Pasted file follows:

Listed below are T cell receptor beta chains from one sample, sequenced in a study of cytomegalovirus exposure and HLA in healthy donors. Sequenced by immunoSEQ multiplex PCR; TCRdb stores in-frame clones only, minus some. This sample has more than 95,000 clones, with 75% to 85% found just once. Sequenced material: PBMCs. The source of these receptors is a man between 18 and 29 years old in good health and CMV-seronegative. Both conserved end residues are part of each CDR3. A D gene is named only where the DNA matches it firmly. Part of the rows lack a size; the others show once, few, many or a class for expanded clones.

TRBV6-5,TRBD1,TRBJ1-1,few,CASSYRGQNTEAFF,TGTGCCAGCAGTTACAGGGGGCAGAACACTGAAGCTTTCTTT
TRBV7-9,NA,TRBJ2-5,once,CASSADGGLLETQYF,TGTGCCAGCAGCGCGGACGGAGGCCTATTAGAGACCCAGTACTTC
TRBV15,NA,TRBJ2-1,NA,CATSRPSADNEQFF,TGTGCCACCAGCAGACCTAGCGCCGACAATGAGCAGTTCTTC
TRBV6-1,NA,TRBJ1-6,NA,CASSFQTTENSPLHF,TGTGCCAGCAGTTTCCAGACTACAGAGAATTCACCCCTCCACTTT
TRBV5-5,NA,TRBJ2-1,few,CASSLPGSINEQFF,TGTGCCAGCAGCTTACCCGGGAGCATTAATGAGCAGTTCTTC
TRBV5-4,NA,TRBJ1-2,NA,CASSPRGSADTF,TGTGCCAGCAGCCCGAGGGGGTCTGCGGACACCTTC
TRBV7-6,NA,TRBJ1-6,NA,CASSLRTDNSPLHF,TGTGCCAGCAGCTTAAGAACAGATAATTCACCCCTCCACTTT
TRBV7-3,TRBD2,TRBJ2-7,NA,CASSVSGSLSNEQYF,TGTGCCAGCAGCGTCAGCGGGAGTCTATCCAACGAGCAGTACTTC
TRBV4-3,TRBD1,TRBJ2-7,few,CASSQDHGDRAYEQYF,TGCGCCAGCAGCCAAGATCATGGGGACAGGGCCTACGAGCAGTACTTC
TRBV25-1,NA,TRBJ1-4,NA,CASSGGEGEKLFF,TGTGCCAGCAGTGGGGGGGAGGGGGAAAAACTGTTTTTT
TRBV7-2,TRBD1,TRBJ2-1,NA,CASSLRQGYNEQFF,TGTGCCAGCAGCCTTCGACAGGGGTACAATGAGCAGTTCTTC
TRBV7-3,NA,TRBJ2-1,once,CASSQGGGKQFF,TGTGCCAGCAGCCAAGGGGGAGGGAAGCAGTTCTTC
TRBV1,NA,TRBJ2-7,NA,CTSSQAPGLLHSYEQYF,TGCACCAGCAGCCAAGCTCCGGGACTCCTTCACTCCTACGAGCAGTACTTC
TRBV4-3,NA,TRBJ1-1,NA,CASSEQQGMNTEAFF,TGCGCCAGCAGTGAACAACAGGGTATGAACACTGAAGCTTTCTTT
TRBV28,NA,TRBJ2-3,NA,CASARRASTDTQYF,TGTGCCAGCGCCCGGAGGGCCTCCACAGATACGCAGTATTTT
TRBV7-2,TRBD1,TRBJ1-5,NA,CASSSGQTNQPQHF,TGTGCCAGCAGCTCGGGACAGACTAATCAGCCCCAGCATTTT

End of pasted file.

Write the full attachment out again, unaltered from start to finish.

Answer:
Listed below are T cell receptor beta chains from one sample, sequenced in a study of cytomegalovirus exposure and HLA in healthy donors. Sequenced by immunoSEQ multiplex PCR; TCRdb stores in-frame clones only, minus some. This sample has more than 95,000 clones, with 75% to 85% found just once. Sequenced material: PBMCs. The source of these receptors is a man between 18 and 29 years old in good health and CMV-seronegative. Both conserved end residues are part of each CDR3. A D gene is named only where the DNA matches it firmly. Part of the rows lack a size; the others show once, few, many or a class for expanded clones.

TRBV6-5,TRBD1,TRBJ1-1,few,CASSYRGQNTEAFF,TGTGCCAGCAGTTACAGGGGGCAGAACACTGAAGCTTTCTTT
TRBV7-9,NA,TRBJ2-5,once,CASSADGGLLETQYF,TGTGCCAGCAGCGCGGACGGAGGCCTATTAGAGACCCAGTACTTC
TRBV15,NA,TRBJ2-1,NA,CATSRPSADNEQFF,TGTGCCACCAGCAGACCTAGCGCCGACAATGAGCAGTTCTTC
TRBV6-1,NA,TRBJ1-6,NA,CASSFQTTENSPLHF,TGTGCCAGCAGTTTCCAGACTACAGAGAATTCACCCCTCCACTTT
TRBV5-5,NA,TRBJ2-1,few,CASSLPGSINEQFF,TGTGCCAGCAGCTTACCCGGGAGCATTAATGAGCAGTTCTTC
TRBV5-4,NA,TRBJ1-2,NA,CASSPRGSADTF,TGTGCCAGCAGCCCGAGGGGGTCTGCGGACACCTTC
TRBV7-6,NA,TRBJ1-6,NA,CASSLRTDNSPLHF,TGTGCCAGCAGCTTAAGAACAGATAATTCACCCCTCCACTTT
TRBV7-3,TRBD2,TRBJ2-7,NA,CASSVSGSLSNEQYF,TGTGCCAGCAGCGTCAGCGGGAGTCTATCCAACGAGCAGTACTTC
TRBV4-3,TRBD1,TRBJ2-7,few,CASSQDHGDRAYEQYF,TGCGCCAGCAGCCAAGATCATGGGGACAGGGCCTACGAGCAGTACTTC
TRBV25-1,NA,TRBJ1-4,NA,CASSGGEGEKLFF,TGTGCCAGCAGTGGGGGGGAGGGGGAAAAACTGTTTTTT
TRBV7-2,TRBD1,TRBJ2-1,NA,CASSLRQGYNEQFF,TGTGCCAGCAGCCTTCGACAGGGGTACAATGAGCAGTTCTTC
TRBV7-3,NA,TRBJ2-1,once,CASSQGGGKQFF,TGTGCCAGCAGCCAAGGGGGAGGGAAGCAGTTCTTC
TRBV1,NA,TRBJ2-7,NA,CTSSQAPGLLHSYEQYF,TGCACCAGCAGCCAAGCTCCGGGACTCCTTCACTCCTACGAGCAGTACTTC
TRBV4-3,NA,TRBJ1-1,NA,CASSEQQGMNTEAFF,TGCGCCAGCAGTGAACAACAGGGTATGAACACTGAAGCTTTCTTT
TRBV28,NA,TRBJ2-3,NA,CASARRASTDTQYF,TGTGCCAGCGCCCGGAGGGCCTCCACAGATACGCAGTATTTT
TRBV7-2,TRBD1,TRBJ1-5,NA,CASSSGQTNQPQHF,TGTGCCAGCAGCTCGGGACAGACTAATCAGCCCCAGCATTTT